Flood In 1869

Wellington Independent 2 November 1869
It will no doubt be of interest to compare some facts in Dr. Hector”s abstract of the state of the weather, published in our last issue, with corresponding ones for the Hutt valley. The observations for the latter place were made at the Hutt Grammar School, Taita, by Mr Mantell, who has been kindly supplied with instruments by Dr. Hector for the purpose.
The barometric average for the month of Oct. ranges somewhat higher than that stated for Wellington, being 29.6 as compared with 29.8; but a considerable difference has obtained in the rainfall, for while that for the month, in Wellington, amounted to 10 inches, Mr Mantell”s note book shows no less than 15.96 inches for the same period. From the llth to the 18th the same severe storm from N.W. to S.E. prevailed, with precisely the same amount of rain – 5 inches. By far the heaviest fall at the Hutt took place during the 24 hours from 9.30 a.m. on the 29th, to the same time on the 30th, the rain guage registering the enormous quantity of five inches, four inches having fallen by two o”clock on the morning of the 30th.
One can therefore be little surprised that, although the Hutt river had gone down very considerably since the flood of Sunday and Monday, the 24th and 25th, it rose rapidly on Friday and Saturday, till it rushed through the Lower Hutt with a rapidity that could only be appreciated when seen, submerging the land around to a considerable depth, and threatening every moment to sweep away the bridge in its furious course. Immense logs were frequently dashed against the piles, so that men were constantly employed in disentangling them, and causing them to float away to the bay. The flood reached its greatest height here about noon of Saturday, and by the evening of that day so much earth had been washed away from the foot of the bridge (near Mr Valentine”s Hotel) that fears were entertained of its becoming impassable, which fears, however, have happily not been realised. Large pieces of land, previously contiguous to the river, have disappeared; crops destroyed, and in some cases even the very soil containing them washed away from the subsoil.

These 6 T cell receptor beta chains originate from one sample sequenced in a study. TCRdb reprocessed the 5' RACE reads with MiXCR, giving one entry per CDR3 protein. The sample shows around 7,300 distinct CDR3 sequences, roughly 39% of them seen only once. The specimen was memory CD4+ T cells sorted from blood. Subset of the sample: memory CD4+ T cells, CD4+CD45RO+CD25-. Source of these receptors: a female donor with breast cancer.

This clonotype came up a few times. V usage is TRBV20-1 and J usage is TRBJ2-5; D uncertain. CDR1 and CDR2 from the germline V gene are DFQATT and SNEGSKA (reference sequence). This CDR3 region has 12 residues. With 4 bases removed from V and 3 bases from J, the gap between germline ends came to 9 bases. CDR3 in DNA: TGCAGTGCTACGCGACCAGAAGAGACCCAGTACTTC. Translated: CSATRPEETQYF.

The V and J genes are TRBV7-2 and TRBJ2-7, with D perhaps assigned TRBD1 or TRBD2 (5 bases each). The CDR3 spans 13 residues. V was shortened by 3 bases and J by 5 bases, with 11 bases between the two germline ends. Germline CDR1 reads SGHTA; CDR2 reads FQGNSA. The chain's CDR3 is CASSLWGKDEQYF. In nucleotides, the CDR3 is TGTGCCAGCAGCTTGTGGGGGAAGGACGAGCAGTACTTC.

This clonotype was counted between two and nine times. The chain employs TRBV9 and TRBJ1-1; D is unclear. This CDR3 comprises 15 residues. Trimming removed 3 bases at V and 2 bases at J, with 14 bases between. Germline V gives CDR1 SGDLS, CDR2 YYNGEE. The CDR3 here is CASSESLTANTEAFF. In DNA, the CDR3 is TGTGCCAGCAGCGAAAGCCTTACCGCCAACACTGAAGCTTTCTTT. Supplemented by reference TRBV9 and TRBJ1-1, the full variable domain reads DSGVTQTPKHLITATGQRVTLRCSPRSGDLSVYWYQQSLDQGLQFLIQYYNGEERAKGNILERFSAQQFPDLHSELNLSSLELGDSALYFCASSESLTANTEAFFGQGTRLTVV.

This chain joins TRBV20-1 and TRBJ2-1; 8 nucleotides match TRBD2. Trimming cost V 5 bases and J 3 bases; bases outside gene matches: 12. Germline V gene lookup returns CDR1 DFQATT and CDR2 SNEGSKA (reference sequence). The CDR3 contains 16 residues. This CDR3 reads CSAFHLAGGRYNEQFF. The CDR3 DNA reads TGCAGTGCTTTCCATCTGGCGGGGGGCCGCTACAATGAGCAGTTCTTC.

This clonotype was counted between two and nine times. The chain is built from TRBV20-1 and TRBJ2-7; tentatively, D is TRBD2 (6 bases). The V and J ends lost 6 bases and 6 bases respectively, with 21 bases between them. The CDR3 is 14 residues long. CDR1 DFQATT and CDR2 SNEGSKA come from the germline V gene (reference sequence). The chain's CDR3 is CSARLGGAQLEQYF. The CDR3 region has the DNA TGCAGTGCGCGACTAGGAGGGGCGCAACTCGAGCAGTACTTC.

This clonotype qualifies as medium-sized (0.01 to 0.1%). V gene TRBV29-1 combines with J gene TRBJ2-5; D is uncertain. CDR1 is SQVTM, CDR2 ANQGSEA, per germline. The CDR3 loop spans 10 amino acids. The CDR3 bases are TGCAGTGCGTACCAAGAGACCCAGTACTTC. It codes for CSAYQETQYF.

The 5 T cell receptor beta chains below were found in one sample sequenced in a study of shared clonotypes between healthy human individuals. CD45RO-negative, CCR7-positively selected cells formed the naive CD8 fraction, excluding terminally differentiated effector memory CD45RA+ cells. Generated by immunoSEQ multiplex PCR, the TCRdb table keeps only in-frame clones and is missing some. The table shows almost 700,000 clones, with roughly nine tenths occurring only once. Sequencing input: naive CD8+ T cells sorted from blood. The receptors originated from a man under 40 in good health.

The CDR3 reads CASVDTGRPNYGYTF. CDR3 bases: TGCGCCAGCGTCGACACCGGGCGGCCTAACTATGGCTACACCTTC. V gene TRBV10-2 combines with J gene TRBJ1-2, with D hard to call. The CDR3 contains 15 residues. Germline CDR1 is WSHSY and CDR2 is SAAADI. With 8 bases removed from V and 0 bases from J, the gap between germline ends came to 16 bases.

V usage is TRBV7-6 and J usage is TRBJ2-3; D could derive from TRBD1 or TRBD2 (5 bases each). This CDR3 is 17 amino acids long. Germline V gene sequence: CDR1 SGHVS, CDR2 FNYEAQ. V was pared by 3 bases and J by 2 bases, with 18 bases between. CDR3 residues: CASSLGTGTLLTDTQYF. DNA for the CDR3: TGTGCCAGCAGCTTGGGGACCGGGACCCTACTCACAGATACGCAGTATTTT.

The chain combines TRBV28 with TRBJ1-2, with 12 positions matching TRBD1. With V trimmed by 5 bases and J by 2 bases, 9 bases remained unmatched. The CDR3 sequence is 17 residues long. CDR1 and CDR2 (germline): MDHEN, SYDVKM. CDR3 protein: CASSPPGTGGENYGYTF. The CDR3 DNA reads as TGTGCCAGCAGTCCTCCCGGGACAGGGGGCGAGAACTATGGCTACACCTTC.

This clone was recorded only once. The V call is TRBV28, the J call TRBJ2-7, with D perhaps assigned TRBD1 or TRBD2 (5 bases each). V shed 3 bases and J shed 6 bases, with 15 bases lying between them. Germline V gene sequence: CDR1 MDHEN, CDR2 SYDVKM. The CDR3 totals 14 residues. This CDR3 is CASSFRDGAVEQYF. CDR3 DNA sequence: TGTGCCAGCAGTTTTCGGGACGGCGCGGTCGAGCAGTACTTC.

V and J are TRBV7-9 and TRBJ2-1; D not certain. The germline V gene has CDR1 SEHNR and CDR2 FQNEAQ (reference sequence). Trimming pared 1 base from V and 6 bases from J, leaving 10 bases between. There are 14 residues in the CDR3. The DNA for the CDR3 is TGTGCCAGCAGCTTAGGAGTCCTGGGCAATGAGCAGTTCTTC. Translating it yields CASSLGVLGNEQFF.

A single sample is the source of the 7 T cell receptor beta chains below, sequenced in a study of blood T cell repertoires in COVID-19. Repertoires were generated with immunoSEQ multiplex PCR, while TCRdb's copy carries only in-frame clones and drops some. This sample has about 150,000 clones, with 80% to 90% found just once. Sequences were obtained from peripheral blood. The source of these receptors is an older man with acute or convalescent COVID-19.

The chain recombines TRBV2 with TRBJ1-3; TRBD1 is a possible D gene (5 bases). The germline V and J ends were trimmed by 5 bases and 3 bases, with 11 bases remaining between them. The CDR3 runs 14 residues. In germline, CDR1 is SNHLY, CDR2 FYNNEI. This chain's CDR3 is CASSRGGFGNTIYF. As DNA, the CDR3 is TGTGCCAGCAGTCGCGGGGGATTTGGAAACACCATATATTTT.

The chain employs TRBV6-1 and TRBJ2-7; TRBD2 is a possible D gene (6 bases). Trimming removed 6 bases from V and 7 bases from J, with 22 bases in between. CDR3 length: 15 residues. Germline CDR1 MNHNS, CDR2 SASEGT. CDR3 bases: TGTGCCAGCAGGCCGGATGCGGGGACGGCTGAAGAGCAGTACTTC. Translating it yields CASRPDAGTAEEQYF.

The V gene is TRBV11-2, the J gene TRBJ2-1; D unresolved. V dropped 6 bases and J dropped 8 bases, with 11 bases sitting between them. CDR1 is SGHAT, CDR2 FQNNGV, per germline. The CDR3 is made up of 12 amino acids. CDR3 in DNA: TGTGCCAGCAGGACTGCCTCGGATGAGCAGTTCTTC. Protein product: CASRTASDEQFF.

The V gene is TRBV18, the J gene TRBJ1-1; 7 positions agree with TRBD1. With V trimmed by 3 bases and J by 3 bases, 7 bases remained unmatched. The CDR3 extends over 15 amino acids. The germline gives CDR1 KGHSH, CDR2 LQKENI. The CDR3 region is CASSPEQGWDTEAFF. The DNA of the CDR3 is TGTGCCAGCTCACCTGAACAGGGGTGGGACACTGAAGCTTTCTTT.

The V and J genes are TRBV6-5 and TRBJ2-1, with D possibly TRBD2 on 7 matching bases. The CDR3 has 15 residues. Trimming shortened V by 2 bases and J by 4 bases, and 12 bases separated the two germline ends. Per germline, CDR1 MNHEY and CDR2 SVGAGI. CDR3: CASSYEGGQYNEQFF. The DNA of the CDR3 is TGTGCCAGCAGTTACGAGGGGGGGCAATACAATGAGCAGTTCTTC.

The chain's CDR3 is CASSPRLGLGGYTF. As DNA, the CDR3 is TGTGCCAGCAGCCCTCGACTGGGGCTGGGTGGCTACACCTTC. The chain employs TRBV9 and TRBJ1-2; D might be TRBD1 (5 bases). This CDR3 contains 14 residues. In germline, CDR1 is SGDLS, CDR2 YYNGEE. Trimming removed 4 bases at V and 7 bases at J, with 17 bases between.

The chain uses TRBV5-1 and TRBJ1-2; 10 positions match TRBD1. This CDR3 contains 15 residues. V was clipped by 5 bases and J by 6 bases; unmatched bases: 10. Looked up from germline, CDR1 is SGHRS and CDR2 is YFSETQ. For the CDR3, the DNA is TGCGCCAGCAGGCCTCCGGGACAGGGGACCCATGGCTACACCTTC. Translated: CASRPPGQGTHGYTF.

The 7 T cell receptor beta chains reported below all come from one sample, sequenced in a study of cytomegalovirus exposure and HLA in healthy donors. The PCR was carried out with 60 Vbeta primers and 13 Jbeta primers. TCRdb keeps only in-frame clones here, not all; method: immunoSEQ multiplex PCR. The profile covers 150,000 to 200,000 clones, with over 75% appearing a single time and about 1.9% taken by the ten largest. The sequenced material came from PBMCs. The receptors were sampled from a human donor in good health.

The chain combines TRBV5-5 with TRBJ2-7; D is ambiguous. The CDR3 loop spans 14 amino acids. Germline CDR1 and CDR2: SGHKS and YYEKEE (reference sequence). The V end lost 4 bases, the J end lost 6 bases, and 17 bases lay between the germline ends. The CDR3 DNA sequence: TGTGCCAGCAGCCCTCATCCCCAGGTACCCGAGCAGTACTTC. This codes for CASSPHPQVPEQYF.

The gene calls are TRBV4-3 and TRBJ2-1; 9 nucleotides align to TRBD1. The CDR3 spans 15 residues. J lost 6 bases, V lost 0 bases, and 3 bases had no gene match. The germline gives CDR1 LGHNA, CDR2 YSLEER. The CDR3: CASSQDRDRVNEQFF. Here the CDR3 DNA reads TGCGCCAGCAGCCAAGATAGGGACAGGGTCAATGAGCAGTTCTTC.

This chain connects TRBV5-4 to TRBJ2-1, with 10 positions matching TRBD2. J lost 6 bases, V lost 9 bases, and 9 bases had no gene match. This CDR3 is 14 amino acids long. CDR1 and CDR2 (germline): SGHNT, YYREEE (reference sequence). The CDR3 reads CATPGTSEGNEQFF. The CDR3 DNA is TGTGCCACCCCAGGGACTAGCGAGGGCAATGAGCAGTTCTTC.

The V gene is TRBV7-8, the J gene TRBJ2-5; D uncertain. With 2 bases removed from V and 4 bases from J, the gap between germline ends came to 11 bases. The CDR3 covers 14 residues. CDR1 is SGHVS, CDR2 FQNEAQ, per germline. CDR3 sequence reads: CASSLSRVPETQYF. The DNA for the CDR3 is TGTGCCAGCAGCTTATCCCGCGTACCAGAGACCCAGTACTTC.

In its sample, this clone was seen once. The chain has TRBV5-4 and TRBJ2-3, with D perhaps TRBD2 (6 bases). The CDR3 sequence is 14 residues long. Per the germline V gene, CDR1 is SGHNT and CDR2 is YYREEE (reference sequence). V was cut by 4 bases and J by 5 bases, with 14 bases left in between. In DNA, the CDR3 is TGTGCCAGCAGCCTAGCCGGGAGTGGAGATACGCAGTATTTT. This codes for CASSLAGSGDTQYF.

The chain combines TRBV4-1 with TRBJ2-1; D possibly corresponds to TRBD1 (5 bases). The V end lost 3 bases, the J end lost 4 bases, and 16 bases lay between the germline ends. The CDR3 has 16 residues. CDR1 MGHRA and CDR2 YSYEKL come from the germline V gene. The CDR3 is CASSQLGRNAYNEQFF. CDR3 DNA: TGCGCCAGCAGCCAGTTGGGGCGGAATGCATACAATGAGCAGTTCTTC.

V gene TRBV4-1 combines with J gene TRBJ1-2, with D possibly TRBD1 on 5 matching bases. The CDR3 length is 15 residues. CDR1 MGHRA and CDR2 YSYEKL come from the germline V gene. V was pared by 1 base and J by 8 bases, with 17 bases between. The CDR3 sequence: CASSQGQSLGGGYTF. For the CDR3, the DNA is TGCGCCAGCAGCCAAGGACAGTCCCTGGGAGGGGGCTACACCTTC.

At the Upper Hutt the Silver stream became a torrent, and a bridge over the stream near the site of the old Barley Mow Inn being also carried away by the resistless force of the current. Mr Smith”s house was completely surrounded by water. The Wairarapa coach had stopped there to change horses, and to permit the passengers to take refreshments, but so rapid was the rise of the water, that by the time Mr Heik, the driver, was ready to start the bridge was gone, and the travellers, after being detained for twenty-four hours, could not resume their journey without the aid of a canoe, leaving the coach and mails behind. Their imprisonment however was made tolerable by the by the kindness of Mr and Mrs Smith.
The road in this part of the valley has been in many places destroyed, and at the Gorges a slip, said to be over fifty yards in length, has completely blocked up the main road, which compels persons to go round the hill, and so by the track come on to the road near Mr Cotter”s farm.
At the Taifa no more damage has been done to the road than was mentioned in our issue of Thursday last, except that the work of repairing has been entirely put a stop to.
It is impossible to give anything like an adequate account of the destruction to private property which has been occasioned by the floods for it would entail the mentioning of the case of every person, for all are, more or less, sufferers.

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